History of Stone
The Origins of Stone
According to legend, Stone owes its origin to the murder of two Saxon Princes, Rufin and Wulfad.
Wulfhere, King of Mercia from 659 to 675 AD lived in a fortified hill fort (known as Wulfherecester) at Bury Bank, about two miles from Stone. Like his father Penda, Wulfhere was a pagan, but converted to Christianity on his marriage to Ermenilda, a daughter of the Royal and Christian house of Kent. However, he later reverted back to paganism and refused to allow his sons Wulfad and Rufin to be brought up in the Christian faith.
There are various versions telling of how the two Princes were converted to Christianity by St. Chad, one of which tells of how one day while out hunting they followed a white hart which led them to the Saint who was living as a hermit. St. Chad preached to the Princes and later baptised them.
One of the King’s noblemen, Werebode, informed the King that two Princes had defied him and become Christians. The King was so angry at their defiance that he swore he would kill his sons.
The two Princes managed to flee but the King rode after them and killed Rufin at Burston and Wulfad here at Stone.
The Queen had their bodies buried together on the spot where Wulfad had fell and in accordance with Saxon custom, a large cairn of stones were placed over the grave.
Wulfhere was later overcome with remorse and eventually visited St. Chad to seek absolution and in about 670 AD allowed the Queen to build a small priory on the site of the Princes grave. Around which a small village began to grow which was known as Stanes (Anglo-Saxon for stones) after the cairn of stones and over the centuries the name became Stone.
Rufin and Wulfad are depicted in two of the windows in St Michael and St Wulfad’s Church. There is an altar dedicated to the Stone Martyrs in the Roman Catholic Church and an interpretation of the legend is depicted on the railings at the top of the High Street.
Famous people associated with Stone include Thomas Bakewell, a poet and a pioneer in the treatment of the mentally ill; John Jervis, Earl St Vincent the victor of the sea battle against the Spanish at the Cape of St Vincent in 1797; Peter de Wint the landscape artist who is traditionally believed to have been born in Stone on 21st January 1784; Rev Stebbing Shaw one of the first Staffordshire Historians who was born in the Town in 1762; Henry Fourdrinier who redeveloped the paper making machine which revolutionised the paper making industry in this country, and Richard (Stoney) Smith who was born at the Mill in Mill Street in 1836 (now a restaurant) developed the flour we now know as Hovis.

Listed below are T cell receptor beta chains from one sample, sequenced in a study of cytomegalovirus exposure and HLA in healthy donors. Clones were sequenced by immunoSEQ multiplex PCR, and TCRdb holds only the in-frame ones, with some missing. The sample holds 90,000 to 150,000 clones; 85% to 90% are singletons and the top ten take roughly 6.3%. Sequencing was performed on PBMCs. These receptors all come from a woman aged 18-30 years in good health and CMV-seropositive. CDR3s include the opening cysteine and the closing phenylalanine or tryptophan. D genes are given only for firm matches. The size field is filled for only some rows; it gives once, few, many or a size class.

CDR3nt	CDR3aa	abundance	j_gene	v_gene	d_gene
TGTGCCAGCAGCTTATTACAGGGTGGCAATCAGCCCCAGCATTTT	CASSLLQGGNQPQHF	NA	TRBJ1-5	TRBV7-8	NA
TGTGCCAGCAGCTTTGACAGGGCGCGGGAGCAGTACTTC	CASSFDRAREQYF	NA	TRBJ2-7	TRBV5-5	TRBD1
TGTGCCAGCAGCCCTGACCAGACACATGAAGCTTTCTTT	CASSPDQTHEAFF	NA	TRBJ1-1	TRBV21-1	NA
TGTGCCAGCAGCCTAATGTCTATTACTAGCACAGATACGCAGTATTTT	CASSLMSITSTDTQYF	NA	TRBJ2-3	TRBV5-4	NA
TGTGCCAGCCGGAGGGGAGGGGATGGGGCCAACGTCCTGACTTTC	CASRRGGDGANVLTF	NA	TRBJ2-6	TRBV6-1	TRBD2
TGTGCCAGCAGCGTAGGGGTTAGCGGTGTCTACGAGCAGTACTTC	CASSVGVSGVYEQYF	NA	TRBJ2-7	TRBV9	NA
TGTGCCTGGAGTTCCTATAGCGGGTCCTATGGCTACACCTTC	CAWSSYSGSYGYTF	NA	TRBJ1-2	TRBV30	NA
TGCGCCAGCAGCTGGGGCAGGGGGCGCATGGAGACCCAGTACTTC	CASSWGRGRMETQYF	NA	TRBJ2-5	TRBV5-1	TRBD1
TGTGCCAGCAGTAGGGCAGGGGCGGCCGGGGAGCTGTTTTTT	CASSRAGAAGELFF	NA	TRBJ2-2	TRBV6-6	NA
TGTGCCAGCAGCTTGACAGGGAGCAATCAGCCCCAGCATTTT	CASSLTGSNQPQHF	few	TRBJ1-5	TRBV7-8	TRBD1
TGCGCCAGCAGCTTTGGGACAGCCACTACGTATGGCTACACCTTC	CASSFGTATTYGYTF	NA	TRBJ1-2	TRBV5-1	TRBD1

Cardinal John Henry Newman preached the sermon at the dedication of the nave of the Roman Catholic Church of the Immaculate Conception and St Dominic in Stone and he presented the procession lights to the Sister’s at the convent which are still in use today. William Bernard Ullathorne, first Roman Catholic Bishop of Birmingham is buried transept of the Catholic Church in Stone. It was through his drive, dedication and enthusiasm as Archbishop of Birmingham in the early days of the re-establishment of the Roman Catholic Hierarchy in England, that the new diocese of Birmingham flourished and Catholicism spread throughout the area. More recently, Olympic canoeist Lizzie Neave lived and trained in the Town.
The first meeting of the Grand Trunk Canal Company (later the Trent and Mersey Canal Company) was held in the Crown Inn, Stone on 10th June 1766. At this meeting James Brindley was appointed Surveyor-General, John Sparrow Clerk and Josiah Wedgwood Treasurer. In 1767 it was decided to locate the headquarters of the canal company in the Town. The arrival of the canal in Stone changed the Town, to quote from a contemporary source “from a sleepy market town into a busy inland sea port”.
The Coaching Era
Stone was on the main road from London to the northwest and at the height of the coaching era 38 coaches a day passed through the Town, stopping at several coaching inns, including The Crown in the High Street. The present Crown Hotel was designed by the famous architect Henry Holland and replaced a much earlier Crown Inn.
The Crest of Stone represents the present and former industries of the Town and County. The Wheatsheaf represents agriculture, the tun represents the brewing industry. The Chevron and the Stafford Knot are taken from the County Crest. The two black Lozenges represent that Stone lies between the former North and South Staffordshire coalfields. The shoemaker’s knife and awl represent the Town’s once famous boot and shoe industry. The Coat of Arms is surmounted the mantling and a demi Pegasus issuing from a Naval cornet taken from the arms of John Jervis, Earl St Vincent. The motto: Sit Saxum Firmum is Latin for Let the Stone be Firm.